Pulivaal Review, Tamil Movie Pulival Review, Puli vaal Film People Talk, Pulivaal Movie First Day Collection Report, Pulivaal Box office collections
Director: Marimuthu G
Producer:Raadhika Sharathkumar, Listin Stephen
Cast:Vimal, Prasanna Music Director:N R Raghunathan
The promos of Pulivaal may draw the audience in under the pretext of being some sort of comedy drama but halfway through the film it’s soon evident that the subject is quite twisted. Nevertheless the real potential of the story achieves its peak only during the last lap of the film, which features a raw fight sequence choreographed by stunt master Rajasekhar and is nicely captured by cinematographer Bhojan K Dinesh.
Pulivaal is the story of two individuals, Vemal and Prasanna, from contrasting spectrums of society who, by a twist of fate, come to cross paths with each other. Vemal’s character finds an opportunity to gain leverage from the situation while he leaves Prasanna chasing only shadows.
In its essence the premise comes across as interesting but with both Vemal and Prasanna’s characters being flawed personalities, the audience is not given enough reason to root for either of them, let alone both. Traditionally, the audience tends to back the ones that are marginalized, Vemal in this case, but when they see him orchestrating retaliation by soaking someone in fresh cow dung, it’s hard to cheer for him. Prasanna’s character too has his own vices which don’t sit well for a traditional ‘hero’.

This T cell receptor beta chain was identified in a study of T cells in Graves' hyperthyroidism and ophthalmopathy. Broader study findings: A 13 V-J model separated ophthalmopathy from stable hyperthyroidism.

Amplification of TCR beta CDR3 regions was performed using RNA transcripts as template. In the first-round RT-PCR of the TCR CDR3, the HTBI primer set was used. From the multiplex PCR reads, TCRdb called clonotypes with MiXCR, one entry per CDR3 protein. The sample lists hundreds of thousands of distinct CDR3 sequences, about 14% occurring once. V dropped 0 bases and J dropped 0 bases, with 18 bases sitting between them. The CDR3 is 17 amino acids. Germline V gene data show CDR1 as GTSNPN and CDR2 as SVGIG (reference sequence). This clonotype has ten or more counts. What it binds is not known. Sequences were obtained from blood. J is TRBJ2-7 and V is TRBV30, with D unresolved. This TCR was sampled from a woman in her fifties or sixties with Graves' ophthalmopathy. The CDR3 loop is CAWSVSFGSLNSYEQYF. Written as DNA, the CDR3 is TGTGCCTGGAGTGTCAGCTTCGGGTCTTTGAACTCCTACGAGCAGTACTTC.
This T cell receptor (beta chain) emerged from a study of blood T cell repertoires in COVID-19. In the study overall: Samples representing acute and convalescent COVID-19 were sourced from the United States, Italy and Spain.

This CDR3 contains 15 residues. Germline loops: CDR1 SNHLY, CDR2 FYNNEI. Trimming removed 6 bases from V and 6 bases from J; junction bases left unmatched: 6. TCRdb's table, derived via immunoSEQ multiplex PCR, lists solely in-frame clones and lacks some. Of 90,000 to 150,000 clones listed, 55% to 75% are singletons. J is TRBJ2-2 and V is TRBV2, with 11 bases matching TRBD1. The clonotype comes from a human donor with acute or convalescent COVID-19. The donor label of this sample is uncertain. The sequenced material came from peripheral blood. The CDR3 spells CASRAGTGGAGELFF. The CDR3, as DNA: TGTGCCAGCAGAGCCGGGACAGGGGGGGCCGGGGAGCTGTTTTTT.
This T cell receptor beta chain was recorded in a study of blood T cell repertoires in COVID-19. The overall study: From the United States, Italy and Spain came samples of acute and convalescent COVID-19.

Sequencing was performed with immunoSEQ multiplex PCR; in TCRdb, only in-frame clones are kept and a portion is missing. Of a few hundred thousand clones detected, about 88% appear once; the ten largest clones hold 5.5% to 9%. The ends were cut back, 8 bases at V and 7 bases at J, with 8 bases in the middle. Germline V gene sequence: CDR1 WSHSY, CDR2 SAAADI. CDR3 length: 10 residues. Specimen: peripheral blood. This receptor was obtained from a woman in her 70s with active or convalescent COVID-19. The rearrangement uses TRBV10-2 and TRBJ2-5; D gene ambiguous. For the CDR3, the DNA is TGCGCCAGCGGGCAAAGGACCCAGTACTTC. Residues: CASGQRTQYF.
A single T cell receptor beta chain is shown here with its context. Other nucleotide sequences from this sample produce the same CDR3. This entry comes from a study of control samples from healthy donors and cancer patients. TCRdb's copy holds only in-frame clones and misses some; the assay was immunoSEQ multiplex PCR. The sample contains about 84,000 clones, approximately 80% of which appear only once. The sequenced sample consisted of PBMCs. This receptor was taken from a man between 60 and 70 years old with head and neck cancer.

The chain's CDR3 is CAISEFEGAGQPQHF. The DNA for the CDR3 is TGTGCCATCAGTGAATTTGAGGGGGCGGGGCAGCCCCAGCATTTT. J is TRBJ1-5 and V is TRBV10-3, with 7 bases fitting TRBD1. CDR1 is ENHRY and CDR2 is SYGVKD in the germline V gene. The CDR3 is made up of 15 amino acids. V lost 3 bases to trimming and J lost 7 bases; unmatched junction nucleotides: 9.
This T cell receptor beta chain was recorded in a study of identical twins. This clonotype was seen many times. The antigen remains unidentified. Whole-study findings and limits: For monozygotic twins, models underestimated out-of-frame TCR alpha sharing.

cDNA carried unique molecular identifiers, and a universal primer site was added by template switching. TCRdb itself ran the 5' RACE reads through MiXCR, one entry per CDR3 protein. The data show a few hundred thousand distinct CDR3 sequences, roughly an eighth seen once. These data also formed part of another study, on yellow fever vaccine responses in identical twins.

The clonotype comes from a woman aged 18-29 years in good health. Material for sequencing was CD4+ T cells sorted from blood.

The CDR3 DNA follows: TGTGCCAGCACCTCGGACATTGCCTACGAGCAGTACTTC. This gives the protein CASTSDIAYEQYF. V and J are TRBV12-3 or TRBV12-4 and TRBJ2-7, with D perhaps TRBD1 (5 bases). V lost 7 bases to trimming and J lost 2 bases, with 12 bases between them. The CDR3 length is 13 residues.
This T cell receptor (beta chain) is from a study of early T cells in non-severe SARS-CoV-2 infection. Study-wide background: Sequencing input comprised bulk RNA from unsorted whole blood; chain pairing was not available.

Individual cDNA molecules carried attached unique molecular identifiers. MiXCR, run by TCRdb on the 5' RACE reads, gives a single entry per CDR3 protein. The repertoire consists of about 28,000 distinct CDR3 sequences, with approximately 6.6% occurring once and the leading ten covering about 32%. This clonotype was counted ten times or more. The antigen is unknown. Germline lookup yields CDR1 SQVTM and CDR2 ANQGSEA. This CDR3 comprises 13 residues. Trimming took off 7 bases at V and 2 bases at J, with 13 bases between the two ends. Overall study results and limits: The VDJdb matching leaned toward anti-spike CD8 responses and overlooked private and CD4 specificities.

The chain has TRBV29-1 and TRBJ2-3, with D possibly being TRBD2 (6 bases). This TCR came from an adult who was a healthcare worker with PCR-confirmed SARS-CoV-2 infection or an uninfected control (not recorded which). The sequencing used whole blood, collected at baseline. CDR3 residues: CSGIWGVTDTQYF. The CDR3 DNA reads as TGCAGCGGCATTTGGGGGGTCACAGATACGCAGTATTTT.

Clocking at just over 2 hours and 15 minutes, the actual plot of Pulivaal may amount to less than 100 minutes while the rest of the duration encourages excessive amount of fillers in the guise of comedy and songs. The story itself takes off just moments before the interval, but even its narration feels stretched like a mega-serial.
Vemal appears in plenty of unwanted scenes but in the crucial moments he performs aptly. Prasanna, as a suave businessman, comes across as underused, but he’s particularly impactful in the climax fight. Between the three heroines billed in the film (that includes Ananya and Iniya), Oviya has the most important part and she performs as per the role’s demands. Soori’s gag here is to memorize SMS jokes and reproduce them with ‘timing’ but you could only wish that he had picked some good jokes at that. Thambi Ramiah is again relegated to the comedy department but the story offers his character some sort of purpose in the end.
Two songs of NR Raghunanthan, one for each hero and his pair, are choreographed colorfully with heaps of dance moves thrown in for good measure. Gopi Sundar extracts melodies from the songs for his background score and he tries his best to raise the tension during the climax.
Written by Sameer Tahir for the original ‘Chappa Kurushu’, the idea of closure in this story is rather perplexing as you can’t but feel that a third person is being labeled a scapegoat for the misdeeds of the lead individuals.
Instead of dwelling on what Vemal’s character stands to gain from his leverage or providing Prassana with an investigative angle, director Marimuthu allows the plot play out like a game with lifeless thrills, and whenever he does manage to build suspense he breaks it down with narratives that are tangential to the story.
Verdict: Some suspense, excessive unwanted scenes.
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